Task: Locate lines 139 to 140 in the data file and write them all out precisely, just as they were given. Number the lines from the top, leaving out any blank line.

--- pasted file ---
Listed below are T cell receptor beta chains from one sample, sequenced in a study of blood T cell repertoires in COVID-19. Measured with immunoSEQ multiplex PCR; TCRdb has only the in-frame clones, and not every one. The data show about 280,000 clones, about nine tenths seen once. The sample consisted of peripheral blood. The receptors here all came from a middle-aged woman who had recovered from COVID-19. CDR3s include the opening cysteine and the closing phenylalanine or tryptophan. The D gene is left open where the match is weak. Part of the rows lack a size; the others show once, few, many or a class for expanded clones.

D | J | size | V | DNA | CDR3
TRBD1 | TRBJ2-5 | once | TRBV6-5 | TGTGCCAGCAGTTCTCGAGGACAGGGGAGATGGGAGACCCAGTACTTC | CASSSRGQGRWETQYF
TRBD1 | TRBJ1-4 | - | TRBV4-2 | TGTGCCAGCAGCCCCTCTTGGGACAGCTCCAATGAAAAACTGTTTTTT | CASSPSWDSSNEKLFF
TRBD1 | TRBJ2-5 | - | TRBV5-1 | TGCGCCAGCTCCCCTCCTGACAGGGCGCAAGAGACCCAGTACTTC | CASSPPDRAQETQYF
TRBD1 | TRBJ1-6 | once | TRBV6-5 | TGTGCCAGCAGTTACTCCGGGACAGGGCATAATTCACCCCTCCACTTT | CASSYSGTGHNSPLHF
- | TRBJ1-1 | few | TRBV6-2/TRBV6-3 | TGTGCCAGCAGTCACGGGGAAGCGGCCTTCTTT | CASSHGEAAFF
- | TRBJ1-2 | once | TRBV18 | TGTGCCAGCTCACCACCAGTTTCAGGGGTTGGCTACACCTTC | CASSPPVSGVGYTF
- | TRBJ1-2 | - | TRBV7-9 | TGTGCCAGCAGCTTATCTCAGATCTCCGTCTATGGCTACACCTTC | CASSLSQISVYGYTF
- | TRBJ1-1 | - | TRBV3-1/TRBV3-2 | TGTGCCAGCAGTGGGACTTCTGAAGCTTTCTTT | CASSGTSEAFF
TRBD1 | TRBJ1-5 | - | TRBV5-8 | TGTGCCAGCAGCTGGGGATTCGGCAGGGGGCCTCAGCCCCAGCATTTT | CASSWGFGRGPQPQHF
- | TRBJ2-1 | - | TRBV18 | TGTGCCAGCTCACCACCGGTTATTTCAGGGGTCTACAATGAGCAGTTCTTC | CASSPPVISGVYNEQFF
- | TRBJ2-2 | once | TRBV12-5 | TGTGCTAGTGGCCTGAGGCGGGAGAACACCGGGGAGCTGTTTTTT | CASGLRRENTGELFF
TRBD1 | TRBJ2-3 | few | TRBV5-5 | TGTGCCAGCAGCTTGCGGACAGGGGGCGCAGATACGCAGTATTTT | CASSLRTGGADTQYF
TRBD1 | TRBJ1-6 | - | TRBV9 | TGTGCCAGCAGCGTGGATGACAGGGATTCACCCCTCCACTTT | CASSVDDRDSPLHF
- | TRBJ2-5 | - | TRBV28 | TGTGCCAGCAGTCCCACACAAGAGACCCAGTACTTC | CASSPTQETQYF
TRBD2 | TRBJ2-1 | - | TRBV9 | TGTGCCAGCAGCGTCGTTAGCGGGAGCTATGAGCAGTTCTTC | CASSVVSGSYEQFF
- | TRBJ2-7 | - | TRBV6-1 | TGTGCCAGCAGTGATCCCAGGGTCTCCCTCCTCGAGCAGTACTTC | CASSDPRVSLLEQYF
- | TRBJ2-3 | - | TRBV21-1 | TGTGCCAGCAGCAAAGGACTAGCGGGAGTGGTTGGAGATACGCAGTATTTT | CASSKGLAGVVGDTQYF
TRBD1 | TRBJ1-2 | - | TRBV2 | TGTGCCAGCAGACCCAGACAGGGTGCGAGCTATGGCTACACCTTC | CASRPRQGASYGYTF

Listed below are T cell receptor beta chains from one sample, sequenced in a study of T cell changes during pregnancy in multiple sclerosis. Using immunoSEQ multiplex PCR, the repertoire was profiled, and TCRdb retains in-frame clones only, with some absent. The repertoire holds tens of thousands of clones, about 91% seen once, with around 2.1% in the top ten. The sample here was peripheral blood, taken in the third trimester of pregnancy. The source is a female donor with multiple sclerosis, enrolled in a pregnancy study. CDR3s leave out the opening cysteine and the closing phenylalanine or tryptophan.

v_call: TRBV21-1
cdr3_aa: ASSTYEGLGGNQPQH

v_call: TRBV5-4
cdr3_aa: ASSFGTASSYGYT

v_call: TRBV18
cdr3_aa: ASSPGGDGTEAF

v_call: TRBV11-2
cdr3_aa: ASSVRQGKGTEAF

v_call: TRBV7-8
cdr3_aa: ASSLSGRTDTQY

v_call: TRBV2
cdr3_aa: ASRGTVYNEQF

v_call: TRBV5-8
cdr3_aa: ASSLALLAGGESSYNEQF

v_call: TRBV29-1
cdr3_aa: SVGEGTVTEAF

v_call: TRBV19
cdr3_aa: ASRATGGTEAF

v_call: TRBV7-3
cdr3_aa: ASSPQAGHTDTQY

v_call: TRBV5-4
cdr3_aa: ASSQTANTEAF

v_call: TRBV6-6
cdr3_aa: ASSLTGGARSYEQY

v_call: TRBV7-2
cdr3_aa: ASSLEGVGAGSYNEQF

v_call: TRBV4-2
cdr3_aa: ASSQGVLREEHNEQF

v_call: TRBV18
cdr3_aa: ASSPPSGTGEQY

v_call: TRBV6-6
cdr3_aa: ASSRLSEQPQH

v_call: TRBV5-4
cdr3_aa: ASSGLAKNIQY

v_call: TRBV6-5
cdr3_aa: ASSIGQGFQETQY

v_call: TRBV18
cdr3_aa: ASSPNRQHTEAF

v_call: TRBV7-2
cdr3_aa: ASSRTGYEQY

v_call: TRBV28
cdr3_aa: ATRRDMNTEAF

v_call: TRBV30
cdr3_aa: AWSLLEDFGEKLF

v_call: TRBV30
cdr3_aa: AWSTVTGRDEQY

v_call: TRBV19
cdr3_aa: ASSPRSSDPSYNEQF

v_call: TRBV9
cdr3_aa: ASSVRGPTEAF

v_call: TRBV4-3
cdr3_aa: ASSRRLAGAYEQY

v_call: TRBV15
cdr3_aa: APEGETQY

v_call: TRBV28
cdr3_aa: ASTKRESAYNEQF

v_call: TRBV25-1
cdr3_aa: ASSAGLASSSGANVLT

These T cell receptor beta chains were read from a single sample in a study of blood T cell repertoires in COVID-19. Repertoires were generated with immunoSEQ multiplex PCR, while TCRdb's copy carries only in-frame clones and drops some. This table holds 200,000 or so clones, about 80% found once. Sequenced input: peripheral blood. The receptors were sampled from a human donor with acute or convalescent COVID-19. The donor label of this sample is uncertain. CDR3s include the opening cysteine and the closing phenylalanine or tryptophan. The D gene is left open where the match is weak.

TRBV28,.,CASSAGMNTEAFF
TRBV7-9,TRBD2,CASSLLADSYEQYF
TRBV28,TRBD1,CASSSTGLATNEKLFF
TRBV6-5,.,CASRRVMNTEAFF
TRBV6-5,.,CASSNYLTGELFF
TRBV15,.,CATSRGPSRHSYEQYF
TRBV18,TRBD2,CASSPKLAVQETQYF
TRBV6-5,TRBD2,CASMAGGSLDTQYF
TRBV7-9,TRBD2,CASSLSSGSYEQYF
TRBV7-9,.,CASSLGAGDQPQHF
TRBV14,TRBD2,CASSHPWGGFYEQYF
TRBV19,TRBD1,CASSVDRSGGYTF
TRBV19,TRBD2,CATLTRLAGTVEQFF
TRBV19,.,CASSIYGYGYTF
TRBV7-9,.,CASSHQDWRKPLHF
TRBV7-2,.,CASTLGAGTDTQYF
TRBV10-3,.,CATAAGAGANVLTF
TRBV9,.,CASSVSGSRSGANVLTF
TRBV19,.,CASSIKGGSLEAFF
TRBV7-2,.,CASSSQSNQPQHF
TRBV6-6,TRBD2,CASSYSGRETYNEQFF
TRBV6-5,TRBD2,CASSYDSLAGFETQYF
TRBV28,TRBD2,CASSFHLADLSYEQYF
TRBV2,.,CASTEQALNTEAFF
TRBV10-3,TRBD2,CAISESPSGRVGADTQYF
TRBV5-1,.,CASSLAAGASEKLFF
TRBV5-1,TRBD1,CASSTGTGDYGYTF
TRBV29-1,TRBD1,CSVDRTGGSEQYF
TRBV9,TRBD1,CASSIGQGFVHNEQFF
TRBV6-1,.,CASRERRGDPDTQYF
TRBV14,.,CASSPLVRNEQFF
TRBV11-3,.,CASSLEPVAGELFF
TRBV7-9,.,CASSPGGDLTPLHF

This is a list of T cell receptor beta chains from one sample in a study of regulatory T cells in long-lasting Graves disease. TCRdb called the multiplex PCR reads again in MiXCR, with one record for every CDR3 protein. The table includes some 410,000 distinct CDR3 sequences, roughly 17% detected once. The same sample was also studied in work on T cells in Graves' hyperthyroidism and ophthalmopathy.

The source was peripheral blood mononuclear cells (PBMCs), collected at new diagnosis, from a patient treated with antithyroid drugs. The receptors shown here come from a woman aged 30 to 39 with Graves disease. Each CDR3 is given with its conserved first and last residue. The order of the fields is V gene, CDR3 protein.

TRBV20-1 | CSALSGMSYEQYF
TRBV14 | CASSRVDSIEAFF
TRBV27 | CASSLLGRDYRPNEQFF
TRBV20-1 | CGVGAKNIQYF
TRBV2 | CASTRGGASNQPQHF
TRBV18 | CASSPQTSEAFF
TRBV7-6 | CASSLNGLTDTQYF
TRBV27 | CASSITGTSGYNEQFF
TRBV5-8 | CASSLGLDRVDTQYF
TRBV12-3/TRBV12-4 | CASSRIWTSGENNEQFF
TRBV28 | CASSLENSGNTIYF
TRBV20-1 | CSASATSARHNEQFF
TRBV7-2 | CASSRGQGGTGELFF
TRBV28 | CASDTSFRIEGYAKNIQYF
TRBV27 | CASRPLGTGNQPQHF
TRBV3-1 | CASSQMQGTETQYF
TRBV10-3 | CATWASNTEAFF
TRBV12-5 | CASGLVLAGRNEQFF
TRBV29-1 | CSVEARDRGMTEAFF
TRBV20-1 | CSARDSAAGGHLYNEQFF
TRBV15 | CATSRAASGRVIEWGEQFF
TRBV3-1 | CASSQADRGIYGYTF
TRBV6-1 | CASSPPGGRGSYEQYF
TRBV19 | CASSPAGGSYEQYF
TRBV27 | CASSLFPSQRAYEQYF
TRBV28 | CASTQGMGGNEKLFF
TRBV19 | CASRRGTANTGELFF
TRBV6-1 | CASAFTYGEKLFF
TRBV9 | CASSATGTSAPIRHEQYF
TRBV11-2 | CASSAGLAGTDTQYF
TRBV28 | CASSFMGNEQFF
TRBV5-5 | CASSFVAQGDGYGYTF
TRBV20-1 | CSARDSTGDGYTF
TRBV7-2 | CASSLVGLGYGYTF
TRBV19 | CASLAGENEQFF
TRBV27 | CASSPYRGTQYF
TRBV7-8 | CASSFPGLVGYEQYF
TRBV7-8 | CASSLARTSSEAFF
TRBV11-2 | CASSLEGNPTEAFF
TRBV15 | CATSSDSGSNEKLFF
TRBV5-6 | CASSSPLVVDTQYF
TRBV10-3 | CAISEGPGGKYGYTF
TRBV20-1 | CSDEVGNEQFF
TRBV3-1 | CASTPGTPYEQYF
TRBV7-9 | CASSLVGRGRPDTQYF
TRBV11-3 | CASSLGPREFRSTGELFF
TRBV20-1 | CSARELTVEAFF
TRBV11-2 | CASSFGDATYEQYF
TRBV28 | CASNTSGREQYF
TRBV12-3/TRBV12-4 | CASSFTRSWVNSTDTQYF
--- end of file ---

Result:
TRBV19 | CASSPAGGSYEQYF
TRBV27 | CASSLFPSQRAYEQYF